A Bird’s-eye view into 4 best national healthcare systems across the world
Governing bodies of nations have specific responsibilities towards its citizens. When people in democracies vote for a certain somebody, they have expectations from them. These expectations vary from fundamental human rights to proper health and education facilities, amongst many others.
Nevertheless, healthcare and ancillary medical facilities have been a top priority for most people when bringing in a new Government. They want better maternal healthcare, benefits for childcare and child support, better facilities for the old and aged, and overall increase in health standards.
While developing countries may see a tiny lag in this aspect, developed nations, on the other hand, have been lauded for world-class healthcare systems.
We do a round-up on the top 4 healthcare systems across the world and list out the best of the best features that are a role model for other countries. And no, the U.S. is not even in the top 10. Read on to know more.
Considered the best healthcare system in the world, Canada finds its place in the top ranks. The system is funded publicly with taxpayers’ money. The best thing about Canada’s extensively efficient healthcare system is that anyone in medical need will be given medical attention and care; despite their ability to pay for it. The healthcare system in Canada is known as ‘Medicare.’
Medical facilities in Canada are universal for all, with no discrimination. With the times and people’s needs, the system has been dynamically changing to serve the citizens. However, dental health and ophthalmological illnesses are not covered under Medicare.
Sweden boasts of a highly efficient healthcare system that is decentralized in nature. The system is based on three basic principles of equal access, need-based care, and cost-effective healthcare.
The country’s expenditure on healthcare facilities for its citizens is above average and that of exceptionally high standards. The country has some of the highest life expectancy rates and the world’s lowest infant mortality rates. The country also has some of the oldest populations in the country due to high life expectancy.
The publicly funded healthcare system is capable of taking care of all its residents. Less than 3% of the Swedish population has separate health insurance by private entities.
Sweden also has a concept of ‘sickness pay,’ where if a patient has been certified ill by the physician, they will receive their daily wage by the employer for 14 after which, the Government will pay his fees to him. In addition to this, all travel costs for such patients are also paid for by the Government.
The Danish healthcare system’s highlight is that it is absolutely free of cost for all its citizens. While the prices per person are not low, the treatments, prescriptions, hospital stay, tests, follow-ups, and medicines are all paid for by the Government. Two rounds of fertility treatments and some essential cosmetic surgeries are also free for all Danish citizens. All Danes are insured in the country. To be entitled to all these medical benefits, all you need is proof of Danish residency.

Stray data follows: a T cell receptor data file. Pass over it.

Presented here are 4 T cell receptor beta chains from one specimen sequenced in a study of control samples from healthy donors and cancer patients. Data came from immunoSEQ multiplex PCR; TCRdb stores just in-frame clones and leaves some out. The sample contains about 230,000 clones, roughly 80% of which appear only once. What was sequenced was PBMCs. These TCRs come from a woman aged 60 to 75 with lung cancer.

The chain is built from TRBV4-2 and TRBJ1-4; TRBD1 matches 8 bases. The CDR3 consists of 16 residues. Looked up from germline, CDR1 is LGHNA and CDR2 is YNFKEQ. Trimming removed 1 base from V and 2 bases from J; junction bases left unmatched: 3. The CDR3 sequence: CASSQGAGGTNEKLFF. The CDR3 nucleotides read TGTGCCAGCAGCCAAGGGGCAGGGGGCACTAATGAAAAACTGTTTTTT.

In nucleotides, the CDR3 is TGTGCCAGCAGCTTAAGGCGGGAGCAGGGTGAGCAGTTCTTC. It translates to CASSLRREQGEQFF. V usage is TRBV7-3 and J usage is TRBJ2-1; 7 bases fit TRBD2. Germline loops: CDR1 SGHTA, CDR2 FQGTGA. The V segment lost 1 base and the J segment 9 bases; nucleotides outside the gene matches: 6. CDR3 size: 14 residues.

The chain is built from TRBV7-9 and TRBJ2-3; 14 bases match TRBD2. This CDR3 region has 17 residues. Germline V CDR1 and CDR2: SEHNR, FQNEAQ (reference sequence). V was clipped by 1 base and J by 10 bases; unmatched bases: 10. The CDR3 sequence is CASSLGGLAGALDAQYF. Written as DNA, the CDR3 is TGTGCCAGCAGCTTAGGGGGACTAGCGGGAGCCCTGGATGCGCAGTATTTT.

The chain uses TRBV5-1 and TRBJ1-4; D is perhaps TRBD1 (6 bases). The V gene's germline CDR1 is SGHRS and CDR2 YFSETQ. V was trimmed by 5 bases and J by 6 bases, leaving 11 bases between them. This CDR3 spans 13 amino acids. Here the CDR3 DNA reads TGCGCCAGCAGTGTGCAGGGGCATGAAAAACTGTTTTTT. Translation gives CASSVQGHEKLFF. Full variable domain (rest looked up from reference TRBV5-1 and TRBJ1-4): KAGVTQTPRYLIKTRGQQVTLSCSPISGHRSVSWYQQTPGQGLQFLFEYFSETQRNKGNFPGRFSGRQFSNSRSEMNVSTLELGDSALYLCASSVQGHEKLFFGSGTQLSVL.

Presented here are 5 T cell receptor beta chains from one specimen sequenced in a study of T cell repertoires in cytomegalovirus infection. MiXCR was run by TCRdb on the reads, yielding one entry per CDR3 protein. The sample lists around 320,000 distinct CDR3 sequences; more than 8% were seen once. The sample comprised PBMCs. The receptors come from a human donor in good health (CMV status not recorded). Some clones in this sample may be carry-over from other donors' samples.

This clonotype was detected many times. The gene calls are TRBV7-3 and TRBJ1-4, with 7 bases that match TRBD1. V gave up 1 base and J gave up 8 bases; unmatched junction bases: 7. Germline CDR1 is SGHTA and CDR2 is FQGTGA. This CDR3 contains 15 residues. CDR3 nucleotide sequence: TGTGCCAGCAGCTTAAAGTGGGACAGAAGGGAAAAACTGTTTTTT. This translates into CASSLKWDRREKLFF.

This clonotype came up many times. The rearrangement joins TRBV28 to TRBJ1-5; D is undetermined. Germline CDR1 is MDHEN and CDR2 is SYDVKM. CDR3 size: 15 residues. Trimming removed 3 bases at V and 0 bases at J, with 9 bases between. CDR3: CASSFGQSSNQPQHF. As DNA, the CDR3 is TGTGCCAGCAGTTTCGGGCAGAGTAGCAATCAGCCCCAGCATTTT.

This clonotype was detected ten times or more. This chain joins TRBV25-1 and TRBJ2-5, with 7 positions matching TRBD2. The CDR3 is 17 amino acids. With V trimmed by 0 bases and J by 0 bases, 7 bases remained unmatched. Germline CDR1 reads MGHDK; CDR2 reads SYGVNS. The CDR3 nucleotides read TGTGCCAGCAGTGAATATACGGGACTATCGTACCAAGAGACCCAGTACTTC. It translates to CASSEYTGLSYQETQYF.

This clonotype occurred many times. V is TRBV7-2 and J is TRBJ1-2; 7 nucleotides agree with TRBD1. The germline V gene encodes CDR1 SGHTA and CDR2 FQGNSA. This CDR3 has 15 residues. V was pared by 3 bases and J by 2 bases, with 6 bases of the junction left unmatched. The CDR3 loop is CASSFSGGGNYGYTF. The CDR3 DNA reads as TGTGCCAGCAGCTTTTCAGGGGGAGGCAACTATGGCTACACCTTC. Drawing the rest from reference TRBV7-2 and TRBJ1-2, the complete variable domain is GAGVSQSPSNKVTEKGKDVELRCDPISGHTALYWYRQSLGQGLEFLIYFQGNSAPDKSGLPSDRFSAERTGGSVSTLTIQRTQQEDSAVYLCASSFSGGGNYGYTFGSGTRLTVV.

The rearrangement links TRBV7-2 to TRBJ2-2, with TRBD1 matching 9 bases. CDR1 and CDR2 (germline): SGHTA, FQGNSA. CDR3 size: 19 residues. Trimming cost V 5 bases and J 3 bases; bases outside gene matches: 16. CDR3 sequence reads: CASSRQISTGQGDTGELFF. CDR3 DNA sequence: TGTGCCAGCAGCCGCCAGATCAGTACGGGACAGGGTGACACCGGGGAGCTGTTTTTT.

The healthcare system in Denmark is funded by taxes and donations and is entirely non-profit, making the facilities equal for all. There is almost no one who opts for private medical insurance in the country.
4. United Kingdom
The National Health Service (NHS) is a proponent of medical care for all. All medical expenses, including travel costs, tests, hospitalization, medical procedures, and medications, are all paid for. State taxes fund the NHS. In the U.K, ophthalmology and dentistry procedures are also covered under the NHS.
There is a tiny population in the U.K which prefers special medical attention, but overall, the people in the U.K. are satisfied with the NHS.
The healthcare systems in these countries can even give countries like the U.S. a run for its money. Scandinavian countries like Denmark and Sweden are anyway much more developed and have a fool-proof healthcare system in place. European countries like Austria, Switzerland, Germany, and France also come into a close tie with these countries when it comes to healthcare systems.
While developing countries such as India are far behind, they’ve transformed over the years with the coalition of healthcare systems and reputed health insurance organizations. Moreover, they’re catching up and effectively solving healthcare issues one day at a time despite the massive population and rising poverty.